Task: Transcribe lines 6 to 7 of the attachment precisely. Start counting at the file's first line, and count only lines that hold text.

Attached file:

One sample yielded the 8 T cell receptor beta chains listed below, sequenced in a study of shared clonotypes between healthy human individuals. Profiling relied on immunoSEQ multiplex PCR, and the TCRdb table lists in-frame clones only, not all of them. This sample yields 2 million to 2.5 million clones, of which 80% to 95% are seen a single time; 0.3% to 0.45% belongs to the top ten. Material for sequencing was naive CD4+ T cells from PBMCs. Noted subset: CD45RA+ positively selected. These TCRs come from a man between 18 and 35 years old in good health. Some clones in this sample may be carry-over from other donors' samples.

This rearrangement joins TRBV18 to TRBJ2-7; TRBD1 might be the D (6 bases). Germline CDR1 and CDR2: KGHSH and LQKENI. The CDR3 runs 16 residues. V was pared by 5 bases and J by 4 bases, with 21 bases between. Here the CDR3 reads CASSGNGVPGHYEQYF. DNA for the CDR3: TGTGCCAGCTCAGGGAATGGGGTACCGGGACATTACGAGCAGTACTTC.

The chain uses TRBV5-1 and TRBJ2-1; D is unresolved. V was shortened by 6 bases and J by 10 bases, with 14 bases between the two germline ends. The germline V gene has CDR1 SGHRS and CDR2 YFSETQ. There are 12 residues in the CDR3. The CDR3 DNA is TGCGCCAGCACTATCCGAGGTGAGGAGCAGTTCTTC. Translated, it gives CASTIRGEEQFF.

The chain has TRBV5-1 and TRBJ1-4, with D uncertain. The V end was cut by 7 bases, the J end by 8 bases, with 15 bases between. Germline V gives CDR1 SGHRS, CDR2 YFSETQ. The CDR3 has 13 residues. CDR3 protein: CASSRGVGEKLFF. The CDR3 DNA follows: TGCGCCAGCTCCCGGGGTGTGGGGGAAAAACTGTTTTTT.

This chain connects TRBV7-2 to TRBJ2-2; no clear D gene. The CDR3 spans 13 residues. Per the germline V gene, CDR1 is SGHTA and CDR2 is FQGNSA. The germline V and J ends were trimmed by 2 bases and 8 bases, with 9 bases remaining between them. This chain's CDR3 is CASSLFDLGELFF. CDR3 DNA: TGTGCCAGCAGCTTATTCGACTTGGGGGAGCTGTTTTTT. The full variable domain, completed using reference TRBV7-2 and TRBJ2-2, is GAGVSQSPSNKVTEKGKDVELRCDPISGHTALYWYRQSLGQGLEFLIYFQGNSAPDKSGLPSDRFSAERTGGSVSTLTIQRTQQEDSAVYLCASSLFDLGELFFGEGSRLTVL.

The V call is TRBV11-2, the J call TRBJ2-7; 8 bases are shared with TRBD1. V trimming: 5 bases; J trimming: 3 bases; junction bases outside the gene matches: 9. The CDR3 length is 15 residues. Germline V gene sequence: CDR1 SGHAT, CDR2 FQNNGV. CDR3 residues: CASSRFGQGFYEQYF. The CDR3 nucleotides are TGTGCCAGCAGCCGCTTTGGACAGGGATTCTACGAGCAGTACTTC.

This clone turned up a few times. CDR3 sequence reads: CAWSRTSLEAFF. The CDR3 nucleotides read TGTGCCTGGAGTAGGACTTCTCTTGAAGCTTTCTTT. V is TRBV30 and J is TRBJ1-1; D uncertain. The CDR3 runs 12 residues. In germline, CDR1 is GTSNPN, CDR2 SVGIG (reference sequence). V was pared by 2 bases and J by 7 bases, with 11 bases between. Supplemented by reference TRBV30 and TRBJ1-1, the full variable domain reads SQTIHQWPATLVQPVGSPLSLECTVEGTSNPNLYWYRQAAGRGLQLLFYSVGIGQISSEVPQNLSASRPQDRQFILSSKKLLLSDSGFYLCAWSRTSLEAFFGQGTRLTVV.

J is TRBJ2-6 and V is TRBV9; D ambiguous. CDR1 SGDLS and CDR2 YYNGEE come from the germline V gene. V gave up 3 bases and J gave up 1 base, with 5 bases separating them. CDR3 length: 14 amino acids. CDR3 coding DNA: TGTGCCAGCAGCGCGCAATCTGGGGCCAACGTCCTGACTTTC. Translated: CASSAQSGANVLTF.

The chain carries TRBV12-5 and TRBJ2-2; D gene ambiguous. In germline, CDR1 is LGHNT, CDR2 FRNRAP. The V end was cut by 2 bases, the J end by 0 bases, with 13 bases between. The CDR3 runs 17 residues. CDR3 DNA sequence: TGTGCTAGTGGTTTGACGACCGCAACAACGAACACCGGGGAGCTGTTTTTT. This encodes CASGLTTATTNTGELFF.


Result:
The V call is TRBV11-2, the J call TRBJ2-7; 8 bases are shared with TRBD1. V trimming: 5 bases; J trimming: 3 bases; junction bases outside the gene matches: 9. The CDR3 length is 15 residues. Germline V gene sequence: CDR1 SGHAT, CDR2 FQNNGV. CDR3 residues: CASSRFGQGFYEQYF. The CDR3 nucleotides are TGTGCCAGCAGCCGCTTTGGACAGGGATTCTACGAGCAGTACTTC.

This clone turned up a few times. CDR3 sequence reads: CAWSRTSLEAFF. The CDR3 nucleotides read TGTGCCTGGAGTAGGACTTCTCTTGAAGCTTTCTTT. V is TRBV30 and J is TRBJ1-1; D uncertain. The CDR3 runs 12 residues. In germline, CDR1 is GTSNPN, CDR2 SVGIG (reference sequence). V was pared by 2 bases and J by 7 bases, with 11 bases between. Supplemented by reference TRBV30 and TRBJ1-1, the full variable domain reads SQTIHQWPATLVQPVGSPLSLECTVEGTSNPNLYWYRQAAGRGLQLLFYSVGIGQISSEVPQNLSASRPQDRQFILSSKKLLLSDSGFYLCAWSRTSLEAFFGQGTRLTVV.